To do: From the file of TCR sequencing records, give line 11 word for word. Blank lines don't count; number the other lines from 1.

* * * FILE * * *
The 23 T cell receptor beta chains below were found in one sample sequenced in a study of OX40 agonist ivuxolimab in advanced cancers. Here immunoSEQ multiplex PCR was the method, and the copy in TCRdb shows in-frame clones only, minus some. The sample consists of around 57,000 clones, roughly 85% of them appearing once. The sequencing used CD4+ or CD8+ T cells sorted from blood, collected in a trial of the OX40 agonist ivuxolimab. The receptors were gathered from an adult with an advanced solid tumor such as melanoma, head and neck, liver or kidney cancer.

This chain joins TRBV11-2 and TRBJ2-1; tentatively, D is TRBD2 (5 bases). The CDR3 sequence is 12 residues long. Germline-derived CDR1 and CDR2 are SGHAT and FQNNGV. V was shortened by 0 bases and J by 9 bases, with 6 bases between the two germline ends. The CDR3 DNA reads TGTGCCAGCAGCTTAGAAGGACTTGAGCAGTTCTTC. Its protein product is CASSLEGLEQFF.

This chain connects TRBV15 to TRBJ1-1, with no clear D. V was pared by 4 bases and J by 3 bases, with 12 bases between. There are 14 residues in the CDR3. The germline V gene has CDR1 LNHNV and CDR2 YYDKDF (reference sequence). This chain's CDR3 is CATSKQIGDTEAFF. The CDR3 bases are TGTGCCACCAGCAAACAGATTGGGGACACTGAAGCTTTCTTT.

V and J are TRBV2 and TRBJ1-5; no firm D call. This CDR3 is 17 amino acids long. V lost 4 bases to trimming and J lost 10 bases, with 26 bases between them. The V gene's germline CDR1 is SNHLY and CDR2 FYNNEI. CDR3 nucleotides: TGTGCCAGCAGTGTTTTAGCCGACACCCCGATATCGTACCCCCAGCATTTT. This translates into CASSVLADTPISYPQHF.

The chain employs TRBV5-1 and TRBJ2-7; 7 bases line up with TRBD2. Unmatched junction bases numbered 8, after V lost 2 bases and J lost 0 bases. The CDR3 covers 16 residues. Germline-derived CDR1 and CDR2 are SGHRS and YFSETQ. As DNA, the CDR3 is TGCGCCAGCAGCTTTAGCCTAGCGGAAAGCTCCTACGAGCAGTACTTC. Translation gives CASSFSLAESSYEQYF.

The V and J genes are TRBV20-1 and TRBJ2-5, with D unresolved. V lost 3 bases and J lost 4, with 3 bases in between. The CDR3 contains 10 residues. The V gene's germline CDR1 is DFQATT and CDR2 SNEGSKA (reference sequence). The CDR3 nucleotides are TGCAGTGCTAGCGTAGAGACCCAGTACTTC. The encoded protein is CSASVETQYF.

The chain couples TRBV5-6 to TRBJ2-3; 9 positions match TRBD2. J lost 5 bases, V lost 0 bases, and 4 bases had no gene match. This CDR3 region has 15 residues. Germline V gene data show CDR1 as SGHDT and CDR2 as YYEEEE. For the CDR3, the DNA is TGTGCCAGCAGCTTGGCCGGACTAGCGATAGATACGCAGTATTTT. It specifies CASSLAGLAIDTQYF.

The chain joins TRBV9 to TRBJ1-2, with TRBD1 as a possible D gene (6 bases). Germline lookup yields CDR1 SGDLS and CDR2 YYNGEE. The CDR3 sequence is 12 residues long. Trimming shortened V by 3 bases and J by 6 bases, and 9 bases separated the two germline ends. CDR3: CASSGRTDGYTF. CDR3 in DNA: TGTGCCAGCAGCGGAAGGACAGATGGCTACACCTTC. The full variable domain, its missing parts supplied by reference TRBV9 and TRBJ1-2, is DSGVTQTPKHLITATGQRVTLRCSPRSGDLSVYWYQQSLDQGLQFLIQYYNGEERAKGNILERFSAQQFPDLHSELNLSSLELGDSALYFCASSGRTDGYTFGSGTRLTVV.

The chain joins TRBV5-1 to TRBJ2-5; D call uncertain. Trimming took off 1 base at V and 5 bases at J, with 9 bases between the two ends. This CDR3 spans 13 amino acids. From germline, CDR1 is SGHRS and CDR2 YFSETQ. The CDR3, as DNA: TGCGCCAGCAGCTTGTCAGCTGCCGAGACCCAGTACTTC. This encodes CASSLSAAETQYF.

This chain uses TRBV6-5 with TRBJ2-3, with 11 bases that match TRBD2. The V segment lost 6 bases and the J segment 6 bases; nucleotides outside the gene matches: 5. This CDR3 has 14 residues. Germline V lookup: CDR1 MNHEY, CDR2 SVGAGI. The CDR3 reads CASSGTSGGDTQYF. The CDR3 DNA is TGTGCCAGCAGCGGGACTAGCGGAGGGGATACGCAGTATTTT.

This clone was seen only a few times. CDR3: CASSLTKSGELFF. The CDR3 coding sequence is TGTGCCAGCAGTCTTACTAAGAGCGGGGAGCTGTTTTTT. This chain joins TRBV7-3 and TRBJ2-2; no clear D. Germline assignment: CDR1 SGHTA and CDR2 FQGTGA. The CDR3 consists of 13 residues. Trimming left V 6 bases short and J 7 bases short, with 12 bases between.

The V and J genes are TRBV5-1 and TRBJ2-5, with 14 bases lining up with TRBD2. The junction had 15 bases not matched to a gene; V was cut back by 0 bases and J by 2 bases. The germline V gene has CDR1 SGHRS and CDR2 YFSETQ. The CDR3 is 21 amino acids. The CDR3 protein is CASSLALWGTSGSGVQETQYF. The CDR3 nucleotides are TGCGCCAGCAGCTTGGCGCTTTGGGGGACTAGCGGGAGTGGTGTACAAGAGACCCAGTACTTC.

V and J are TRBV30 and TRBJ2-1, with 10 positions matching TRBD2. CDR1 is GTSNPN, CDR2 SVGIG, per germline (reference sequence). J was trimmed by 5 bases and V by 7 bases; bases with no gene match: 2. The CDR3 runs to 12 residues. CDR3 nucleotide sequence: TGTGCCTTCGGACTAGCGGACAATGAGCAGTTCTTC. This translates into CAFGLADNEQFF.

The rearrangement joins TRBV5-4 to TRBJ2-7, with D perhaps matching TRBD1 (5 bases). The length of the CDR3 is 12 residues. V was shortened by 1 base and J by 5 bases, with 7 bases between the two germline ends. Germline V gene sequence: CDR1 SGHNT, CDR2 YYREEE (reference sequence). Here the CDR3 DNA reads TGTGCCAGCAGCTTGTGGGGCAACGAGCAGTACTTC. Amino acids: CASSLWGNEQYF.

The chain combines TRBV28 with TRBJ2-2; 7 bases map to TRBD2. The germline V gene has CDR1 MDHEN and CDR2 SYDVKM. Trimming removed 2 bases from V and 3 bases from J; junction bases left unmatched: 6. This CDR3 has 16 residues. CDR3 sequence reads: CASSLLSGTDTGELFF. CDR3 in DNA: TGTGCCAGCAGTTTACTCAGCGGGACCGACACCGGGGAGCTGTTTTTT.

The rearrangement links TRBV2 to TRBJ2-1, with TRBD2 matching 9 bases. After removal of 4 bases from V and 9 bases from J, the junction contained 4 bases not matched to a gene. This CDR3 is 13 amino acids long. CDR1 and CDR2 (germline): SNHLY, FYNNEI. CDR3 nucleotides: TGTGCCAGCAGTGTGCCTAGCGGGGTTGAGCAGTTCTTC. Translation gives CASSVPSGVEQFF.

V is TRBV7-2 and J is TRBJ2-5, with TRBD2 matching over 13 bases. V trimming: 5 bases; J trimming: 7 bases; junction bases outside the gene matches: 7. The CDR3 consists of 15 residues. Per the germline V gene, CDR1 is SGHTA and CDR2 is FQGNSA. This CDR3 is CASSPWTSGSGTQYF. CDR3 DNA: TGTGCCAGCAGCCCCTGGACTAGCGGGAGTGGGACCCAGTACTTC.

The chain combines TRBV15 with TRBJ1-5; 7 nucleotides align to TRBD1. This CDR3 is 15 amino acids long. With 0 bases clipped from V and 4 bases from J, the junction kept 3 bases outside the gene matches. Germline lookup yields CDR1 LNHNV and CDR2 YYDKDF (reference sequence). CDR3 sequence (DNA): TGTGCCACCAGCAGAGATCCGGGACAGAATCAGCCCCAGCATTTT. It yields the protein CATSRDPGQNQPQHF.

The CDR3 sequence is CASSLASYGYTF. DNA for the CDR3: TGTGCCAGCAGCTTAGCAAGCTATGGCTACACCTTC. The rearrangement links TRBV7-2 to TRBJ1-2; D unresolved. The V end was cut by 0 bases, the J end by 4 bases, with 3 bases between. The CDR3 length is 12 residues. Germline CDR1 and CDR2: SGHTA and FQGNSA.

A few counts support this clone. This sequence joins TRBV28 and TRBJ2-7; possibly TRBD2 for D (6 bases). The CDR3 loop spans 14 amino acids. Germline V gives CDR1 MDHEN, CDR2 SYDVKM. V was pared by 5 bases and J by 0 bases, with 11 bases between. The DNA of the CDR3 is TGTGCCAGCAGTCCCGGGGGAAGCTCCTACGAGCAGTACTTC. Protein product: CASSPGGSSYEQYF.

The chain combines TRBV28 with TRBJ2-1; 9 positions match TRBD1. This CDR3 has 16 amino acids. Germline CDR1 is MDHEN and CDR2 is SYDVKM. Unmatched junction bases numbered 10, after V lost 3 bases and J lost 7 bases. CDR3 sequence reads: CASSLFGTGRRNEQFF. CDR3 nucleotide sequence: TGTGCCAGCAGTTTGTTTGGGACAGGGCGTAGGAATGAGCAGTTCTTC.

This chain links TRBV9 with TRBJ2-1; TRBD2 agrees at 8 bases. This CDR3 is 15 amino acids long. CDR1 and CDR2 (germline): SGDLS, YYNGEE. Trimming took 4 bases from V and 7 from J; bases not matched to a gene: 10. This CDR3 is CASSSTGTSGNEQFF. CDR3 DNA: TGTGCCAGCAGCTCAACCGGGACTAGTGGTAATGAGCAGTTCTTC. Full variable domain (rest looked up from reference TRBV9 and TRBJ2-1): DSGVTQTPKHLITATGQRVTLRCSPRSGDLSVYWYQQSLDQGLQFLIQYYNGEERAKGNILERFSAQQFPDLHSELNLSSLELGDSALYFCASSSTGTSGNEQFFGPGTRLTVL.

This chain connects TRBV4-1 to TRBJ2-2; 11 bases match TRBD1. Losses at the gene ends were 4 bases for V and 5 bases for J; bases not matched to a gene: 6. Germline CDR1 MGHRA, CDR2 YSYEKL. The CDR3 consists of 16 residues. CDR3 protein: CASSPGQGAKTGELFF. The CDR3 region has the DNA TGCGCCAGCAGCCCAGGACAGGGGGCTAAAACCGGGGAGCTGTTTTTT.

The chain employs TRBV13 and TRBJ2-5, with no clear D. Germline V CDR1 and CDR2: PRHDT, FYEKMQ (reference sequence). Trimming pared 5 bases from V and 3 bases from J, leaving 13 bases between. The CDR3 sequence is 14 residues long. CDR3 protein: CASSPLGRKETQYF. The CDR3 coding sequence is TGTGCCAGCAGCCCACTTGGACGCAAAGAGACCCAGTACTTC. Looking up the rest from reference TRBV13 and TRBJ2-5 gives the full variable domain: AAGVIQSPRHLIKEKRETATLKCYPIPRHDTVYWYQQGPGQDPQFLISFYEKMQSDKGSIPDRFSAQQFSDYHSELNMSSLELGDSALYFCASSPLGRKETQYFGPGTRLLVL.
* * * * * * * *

This clone was seen only a few times. CDR3: CASSLTKSGELFF. The CDR3 coding sequence is TGTGCCAGCAGTCTTACTAAGAGCGGGGAGCTGTTTTTT. This chain joins TRBV7-3 and TRBJ2-2; no clear D. Germline assignment: CDR1 SGHTA and CDR2 FQGTGA. The CDR3 consists of 13 residues. Trimming left V 6 bases short and J 7 bases short, with 12 bases between.